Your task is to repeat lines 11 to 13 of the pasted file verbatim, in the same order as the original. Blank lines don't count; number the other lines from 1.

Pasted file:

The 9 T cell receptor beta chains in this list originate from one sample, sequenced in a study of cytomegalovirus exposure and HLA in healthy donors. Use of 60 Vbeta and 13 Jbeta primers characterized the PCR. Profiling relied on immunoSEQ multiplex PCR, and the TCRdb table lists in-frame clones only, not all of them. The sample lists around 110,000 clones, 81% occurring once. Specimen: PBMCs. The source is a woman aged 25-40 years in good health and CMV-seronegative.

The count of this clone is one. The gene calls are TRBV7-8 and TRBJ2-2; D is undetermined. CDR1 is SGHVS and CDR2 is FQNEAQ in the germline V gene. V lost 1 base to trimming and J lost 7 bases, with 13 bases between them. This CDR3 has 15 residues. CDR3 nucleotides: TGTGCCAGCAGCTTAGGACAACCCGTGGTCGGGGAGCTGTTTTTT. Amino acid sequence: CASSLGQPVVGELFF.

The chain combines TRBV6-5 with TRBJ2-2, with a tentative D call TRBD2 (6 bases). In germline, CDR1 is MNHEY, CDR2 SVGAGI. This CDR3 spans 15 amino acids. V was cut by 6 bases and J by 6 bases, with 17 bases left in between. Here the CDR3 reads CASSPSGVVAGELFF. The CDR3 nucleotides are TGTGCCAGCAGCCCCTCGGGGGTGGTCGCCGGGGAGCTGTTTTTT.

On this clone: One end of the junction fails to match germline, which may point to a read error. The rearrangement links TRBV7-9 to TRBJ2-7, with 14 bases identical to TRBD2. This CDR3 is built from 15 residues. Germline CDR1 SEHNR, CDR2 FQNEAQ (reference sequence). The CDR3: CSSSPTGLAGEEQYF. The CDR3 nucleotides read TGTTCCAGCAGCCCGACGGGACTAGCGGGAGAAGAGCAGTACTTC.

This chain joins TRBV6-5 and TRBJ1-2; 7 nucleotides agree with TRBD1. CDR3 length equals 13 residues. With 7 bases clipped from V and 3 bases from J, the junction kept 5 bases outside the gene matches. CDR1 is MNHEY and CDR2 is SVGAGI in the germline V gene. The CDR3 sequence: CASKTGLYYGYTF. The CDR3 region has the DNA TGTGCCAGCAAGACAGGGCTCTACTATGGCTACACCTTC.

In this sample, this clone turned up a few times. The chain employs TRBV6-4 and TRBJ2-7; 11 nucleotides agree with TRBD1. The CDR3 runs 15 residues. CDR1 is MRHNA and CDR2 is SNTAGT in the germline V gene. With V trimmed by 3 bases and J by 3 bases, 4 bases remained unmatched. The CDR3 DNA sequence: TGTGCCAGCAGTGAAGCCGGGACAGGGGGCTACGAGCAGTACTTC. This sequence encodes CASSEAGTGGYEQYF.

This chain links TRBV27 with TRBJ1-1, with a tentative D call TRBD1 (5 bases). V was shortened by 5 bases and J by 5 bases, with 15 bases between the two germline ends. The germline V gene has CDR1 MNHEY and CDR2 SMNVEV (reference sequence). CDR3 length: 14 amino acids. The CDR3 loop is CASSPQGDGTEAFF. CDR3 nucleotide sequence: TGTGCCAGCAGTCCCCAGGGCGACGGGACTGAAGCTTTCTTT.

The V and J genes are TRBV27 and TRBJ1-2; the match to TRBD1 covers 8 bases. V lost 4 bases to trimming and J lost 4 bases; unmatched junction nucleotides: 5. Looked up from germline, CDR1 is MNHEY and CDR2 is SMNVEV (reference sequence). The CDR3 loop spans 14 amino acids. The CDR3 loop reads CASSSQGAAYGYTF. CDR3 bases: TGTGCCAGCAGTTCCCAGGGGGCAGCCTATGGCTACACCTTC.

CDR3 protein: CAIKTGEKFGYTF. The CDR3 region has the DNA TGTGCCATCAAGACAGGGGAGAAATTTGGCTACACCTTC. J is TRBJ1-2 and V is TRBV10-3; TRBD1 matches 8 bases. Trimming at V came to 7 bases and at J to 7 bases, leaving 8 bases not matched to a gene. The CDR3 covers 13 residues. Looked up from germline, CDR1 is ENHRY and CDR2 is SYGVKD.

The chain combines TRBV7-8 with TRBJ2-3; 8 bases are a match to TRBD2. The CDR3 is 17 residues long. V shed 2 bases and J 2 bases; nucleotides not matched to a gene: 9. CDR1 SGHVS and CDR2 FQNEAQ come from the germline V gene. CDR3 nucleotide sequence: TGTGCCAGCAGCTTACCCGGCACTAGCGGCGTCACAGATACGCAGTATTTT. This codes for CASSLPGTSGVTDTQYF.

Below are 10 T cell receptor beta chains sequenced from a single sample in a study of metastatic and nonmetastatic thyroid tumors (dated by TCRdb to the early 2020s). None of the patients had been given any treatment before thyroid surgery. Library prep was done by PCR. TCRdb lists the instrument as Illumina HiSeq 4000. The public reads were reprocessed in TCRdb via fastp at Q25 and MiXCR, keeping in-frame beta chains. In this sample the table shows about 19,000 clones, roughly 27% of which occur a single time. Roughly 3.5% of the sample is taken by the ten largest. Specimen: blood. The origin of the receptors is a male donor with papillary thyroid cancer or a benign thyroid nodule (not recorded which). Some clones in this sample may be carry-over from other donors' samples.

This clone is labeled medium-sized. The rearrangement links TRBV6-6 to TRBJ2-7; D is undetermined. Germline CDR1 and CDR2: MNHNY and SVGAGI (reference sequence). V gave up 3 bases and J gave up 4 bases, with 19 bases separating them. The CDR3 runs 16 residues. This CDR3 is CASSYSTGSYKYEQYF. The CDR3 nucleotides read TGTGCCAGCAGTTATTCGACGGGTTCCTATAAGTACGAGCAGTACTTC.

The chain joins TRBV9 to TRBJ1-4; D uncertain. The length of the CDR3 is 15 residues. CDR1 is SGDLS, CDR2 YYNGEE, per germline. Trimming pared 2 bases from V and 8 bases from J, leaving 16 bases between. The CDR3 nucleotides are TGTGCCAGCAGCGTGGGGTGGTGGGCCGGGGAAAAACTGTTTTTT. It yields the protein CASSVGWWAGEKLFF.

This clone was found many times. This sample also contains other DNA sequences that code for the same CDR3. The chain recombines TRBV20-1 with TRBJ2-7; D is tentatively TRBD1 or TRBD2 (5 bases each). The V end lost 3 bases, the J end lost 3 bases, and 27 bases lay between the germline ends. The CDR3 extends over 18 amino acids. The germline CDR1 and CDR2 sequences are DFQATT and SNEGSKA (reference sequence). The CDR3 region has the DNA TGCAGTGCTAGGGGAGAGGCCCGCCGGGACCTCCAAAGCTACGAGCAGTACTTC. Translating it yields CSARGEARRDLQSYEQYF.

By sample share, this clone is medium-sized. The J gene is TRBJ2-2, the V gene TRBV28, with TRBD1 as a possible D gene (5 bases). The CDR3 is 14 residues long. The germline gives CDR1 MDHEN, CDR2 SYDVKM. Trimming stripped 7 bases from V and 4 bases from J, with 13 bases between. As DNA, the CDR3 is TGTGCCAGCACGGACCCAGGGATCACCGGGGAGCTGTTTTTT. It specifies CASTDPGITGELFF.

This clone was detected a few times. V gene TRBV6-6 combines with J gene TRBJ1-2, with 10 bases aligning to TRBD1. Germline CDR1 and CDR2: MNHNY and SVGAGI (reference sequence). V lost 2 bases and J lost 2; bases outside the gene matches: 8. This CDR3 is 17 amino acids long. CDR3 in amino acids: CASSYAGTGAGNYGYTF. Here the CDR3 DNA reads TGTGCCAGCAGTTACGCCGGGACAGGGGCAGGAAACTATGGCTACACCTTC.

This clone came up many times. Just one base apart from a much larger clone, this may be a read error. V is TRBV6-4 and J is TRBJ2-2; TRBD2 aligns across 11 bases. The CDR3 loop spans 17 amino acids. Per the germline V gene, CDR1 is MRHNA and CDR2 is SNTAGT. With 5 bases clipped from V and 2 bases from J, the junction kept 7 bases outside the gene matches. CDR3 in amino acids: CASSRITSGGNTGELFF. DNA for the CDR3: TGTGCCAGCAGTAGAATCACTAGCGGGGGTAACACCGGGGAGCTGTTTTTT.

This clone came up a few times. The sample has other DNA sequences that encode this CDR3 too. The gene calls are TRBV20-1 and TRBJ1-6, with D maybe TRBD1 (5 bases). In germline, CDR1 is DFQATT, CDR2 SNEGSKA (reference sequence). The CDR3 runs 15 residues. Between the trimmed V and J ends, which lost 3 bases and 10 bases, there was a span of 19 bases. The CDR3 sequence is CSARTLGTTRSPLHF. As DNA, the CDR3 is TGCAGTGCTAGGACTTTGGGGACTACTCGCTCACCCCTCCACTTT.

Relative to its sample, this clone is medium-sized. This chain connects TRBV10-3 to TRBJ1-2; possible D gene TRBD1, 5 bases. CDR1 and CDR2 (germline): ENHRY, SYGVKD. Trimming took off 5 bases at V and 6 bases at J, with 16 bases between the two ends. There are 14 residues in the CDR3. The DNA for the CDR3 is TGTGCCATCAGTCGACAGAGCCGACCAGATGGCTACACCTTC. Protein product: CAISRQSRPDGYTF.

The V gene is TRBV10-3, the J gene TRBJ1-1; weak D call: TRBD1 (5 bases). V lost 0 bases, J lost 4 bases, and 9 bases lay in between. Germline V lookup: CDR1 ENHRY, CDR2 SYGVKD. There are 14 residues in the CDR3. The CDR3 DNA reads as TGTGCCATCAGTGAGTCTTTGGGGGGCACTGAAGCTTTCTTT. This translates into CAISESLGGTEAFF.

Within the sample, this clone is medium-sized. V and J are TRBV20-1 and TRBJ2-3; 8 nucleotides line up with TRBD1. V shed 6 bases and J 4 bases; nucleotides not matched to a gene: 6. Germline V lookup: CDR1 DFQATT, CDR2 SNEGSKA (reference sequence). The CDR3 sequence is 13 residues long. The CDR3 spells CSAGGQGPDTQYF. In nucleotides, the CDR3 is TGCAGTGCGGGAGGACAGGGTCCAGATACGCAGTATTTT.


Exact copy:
Below are 10 T cell receptor beta chains sequenced from a single sample in a study of metastatic and nonmetastatic thyroid tumors (dated by TCRdb to the early 2020s). None of the patients had been given any treatment before thyroid surgery. Library prep was done by PCR. TCRdb lists the instrument as Illumina HiSeq 4000. The public reads were reprocessed in TCRdb via fastp at Q25 and MiXCR, keeping in-frame beta chains. In this sample the table shows about 19,000 clones, roughly 27% of which occur a single time. Roughly 3.5% of the sample is taken by the ten largest. Specimen: blood. The origin of the receptors is a male donor with papillary thyroid cancer or a benign thyroid nodule (not recorded which). Some clones in this sample may be carry-over from other donors' samples.

This clone is labeled medium-sized. The rearrangement links TRBV6-6 to TRBJ2-7; D is undetermined. Germline CDR1 and CDR2: MNHNY and SVGAGI (reference sequence). V gave up 3 bases and J gave up 4 bases, with 19 bases separating them. The CDR3 runs 16 residues. This CDR3 is CASSYSTGSYKYEQYF. The CDR3 nucleotides read TGTGCCAGCAGTTATTCGACGGGTTCCTATAAGTACGAGCAGTACTTC.

The chain joins TRBV9 to TRBJ1-4; D uncertain. The length of the CDR3 is 15 residues. CDR1 is SGDLS, CDR2 YYNGEE, per germline. Trimming pared 2 bases from V and 8 bases from J, leaving 16 bases between. The CDR3 nucleotides are TGTGCCAGCAGCGTGGGGTGGTGGGCCGGGGAAAAACTGTTTTTT. It yields the protein CASSVGWWAGEKLFF.